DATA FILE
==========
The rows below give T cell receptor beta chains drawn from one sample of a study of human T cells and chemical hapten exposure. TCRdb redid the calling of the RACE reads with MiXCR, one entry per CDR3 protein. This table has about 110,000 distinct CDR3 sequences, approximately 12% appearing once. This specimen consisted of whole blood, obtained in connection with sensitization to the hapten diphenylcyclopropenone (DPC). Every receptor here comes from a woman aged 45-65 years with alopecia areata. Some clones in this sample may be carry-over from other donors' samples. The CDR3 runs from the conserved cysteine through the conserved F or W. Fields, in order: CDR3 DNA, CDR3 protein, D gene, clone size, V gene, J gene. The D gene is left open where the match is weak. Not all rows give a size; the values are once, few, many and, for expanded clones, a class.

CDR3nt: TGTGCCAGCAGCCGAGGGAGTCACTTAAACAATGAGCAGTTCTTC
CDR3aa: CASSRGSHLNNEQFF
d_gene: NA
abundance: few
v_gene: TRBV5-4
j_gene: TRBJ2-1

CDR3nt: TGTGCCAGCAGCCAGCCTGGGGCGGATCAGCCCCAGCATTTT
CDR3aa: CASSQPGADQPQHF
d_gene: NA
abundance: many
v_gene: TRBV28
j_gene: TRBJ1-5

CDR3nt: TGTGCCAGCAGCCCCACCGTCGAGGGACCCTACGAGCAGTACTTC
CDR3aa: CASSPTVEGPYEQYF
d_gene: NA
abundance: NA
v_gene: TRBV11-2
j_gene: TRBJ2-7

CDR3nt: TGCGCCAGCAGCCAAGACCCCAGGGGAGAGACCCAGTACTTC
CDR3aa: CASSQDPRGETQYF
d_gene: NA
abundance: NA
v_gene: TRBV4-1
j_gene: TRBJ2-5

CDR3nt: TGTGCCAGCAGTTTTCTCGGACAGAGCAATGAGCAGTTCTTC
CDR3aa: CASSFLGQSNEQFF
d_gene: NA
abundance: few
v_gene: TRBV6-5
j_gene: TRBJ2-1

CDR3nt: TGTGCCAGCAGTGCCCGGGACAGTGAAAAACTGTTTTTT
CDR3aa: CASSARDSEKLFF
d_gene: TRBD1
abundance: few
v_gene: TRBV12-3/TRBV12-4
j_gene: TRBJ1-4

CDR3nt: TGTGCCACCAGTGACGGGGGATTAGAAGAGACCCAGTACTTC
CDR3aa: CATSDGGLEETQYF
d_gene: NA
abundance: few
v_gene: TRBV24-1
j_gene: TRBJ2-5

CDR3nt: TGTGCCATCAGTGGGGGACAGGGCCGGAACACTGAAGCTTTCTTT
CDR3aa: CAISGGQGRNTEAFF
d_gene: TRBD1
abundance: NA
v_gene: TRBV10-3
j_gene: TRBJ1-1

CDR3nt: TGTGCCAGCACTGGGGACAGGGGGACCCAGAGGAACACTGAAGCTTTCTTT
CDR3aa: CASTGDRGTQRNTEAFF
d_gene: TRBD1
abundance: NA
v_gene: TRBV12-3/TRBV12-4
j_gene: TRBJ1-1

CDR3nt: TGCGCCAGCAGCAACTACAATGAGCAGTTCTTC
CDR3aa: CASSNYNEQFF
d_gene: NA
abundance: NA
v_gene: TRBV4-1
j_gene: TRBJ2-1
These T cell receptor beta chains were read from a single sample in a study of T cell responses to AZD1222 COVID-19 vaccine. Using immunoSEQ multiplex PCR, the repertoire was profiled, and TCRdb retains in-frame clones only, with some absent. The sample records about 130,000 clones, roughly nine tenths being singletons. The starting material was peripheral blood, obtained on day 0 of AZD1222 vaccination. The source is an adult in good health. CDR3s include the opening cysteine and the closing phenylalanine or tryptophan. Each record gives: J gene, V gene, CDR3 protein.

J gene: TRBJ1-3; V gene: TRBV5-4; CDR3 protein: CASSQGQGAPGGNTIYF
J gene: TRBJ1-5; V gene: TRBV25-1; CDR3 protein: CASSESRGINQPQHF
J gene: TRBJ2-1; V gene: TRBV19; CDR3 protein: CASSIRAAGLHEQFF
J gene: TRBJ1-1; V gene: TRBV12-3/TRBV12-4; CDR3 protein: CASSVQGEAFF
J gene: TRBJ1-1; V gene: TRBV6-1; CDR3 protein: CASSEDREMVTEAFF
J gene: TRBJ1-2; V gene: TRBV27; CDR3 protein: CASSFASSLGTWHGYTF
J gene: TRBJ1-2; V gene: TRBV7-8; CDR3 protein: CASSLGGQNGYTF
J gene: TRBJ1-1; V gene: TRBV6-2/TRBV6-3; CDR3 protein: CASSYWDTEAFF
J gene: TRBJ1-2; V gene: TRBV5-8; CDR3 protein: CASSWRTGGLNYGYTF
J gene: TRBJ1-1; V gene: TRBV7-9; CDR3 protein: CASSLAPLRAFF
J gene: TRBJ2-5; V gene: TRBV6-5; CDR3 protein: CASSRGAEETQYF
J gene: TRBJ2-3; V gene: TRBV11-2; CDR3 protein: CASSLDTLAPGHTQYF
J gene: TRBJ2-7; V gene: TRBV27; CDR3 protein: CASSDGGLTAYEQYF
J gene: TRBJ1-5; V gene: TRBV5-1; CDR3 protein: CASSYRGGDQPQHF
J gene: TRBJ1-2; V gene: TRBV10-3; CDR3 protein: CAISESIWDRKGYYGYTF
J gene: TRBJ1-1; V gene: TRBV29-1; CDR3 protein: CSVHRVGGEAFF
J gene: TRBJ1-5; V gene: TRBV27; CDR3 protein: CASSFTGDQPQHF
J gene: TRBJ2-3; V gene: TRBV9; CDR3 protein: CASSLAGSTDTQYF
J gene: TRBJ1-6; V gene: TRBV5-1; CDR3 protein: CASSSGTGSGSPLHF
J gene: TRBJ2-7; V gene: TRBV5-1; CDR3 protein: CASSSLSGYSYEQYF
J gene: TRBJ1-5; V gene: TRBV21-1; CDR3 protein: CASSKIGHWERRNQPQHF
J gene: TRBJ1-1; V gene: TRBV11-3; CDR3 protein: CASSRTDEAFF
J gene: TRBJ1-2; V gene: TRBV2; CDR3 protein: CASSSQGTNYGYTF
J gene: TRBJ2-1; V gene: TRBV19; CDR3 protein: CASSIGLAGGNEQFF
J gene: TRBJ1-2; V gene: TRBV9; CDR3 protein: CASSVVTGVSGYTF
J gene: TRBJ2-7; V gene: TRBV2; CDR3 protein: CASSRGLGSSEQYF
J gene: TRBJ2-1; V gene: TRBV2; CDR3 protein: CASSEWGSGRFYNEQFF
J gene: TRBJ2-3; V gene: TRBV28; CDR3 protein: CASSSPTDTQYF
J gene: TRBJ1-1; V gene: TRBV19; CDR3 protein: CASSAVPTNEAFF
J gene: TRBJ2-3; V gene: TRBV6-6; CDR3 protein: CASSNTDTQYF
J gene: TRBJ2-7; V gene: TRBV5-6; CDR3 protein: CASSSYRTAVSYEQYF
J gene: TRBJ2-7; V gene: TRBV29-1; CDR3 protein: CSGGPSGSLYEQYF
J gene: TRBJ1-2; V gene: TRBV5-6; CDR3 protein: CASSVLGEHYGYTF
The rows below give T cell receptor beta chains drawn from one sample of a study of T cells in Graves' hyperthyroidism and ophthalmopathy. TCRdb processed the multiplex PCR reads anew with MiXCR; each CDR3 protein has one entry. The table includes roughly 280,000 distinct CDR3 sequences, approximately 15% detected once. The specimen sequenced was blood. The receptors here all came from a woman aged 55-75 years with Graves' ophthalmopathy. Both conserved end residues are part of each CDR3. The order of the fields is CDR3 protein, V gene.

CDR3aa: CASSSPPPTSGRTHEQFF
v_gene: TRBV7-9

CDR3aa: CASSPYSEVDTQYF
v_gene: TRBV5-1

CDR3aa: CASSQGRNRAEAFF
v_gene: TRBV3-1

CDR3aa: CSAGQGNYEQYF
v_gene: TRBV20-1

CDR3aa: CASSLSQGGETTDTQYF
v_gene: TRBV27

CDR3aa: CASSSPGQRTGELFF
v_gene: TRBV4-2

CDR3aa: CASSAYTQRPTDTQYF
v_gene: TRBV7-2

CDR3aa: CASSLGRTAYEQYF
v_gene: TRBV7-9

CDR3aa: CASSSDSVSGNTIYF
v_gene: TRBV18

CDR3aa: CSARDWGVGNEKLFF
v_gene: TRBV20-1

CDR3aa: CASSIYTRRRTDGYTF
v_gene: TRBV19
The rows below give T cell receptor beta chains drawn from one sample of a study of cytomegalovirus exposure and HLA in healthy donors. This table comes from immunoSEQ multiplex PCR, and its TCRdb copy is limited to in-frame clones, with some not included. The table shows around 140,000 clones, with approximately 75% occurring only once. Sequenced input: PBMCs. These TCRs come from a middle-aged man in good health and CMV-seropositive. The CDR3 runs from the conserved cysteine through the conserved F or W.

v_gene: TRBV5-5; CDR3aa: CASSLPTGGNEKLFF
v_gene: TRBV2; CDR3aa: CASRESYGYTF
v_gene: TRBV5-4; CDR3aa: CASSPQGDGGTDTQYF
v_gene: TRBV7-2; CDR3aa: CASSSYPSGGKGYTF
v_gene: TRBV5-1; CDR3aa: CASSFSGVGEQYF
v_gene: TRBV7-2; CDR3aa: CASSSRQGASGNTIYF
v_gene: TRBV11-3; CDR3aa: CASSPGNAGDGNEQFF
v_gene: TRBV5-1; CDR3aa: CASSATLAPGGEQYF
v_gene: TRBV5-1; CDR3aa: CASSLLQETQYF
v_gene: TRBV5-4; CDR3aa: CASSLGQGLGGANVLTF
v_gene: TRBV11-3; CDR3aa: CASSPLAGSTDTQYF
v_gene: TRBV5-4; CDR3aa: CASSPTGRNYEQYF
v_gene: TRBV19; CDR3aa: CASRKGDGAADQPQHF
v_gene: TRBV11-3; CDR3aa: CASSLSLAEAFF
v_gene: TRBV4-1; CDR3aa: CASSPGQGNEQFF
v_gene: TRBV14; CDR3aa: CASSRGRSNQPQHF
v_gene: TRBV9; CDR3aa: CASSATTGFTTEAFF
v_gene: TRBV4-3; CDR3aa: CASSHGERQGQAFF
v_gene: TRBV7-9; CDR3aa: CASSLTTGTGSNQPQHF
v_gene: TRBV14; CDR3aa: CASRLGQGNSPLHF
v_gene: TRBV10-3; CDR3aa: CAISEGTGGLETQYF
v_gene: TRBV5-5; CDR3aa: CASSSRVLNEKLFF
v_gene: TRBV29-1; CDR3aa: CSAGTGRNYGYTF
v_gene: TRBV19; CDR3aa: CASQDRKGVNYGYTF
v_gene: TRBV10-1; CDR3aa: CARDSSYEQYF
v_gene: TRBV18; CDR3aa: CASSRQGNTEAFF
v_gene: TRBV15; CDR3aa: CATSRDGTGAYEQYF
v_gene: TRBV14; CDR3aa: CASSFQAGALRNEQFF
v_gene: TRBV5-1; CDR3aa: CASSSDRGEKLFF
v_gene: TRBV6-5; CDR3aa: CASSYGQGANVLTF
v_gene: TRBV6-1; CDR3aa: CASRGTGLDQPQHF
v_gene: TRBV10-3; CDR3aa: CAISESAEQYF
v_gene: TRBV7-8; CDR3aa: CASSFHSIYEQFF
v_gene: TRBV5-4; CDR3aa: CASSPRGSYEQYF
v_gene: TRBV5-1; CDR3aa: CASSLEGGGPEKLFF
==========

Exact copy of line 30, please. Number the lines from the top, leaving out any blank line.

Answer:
v_gene: TRBV6-5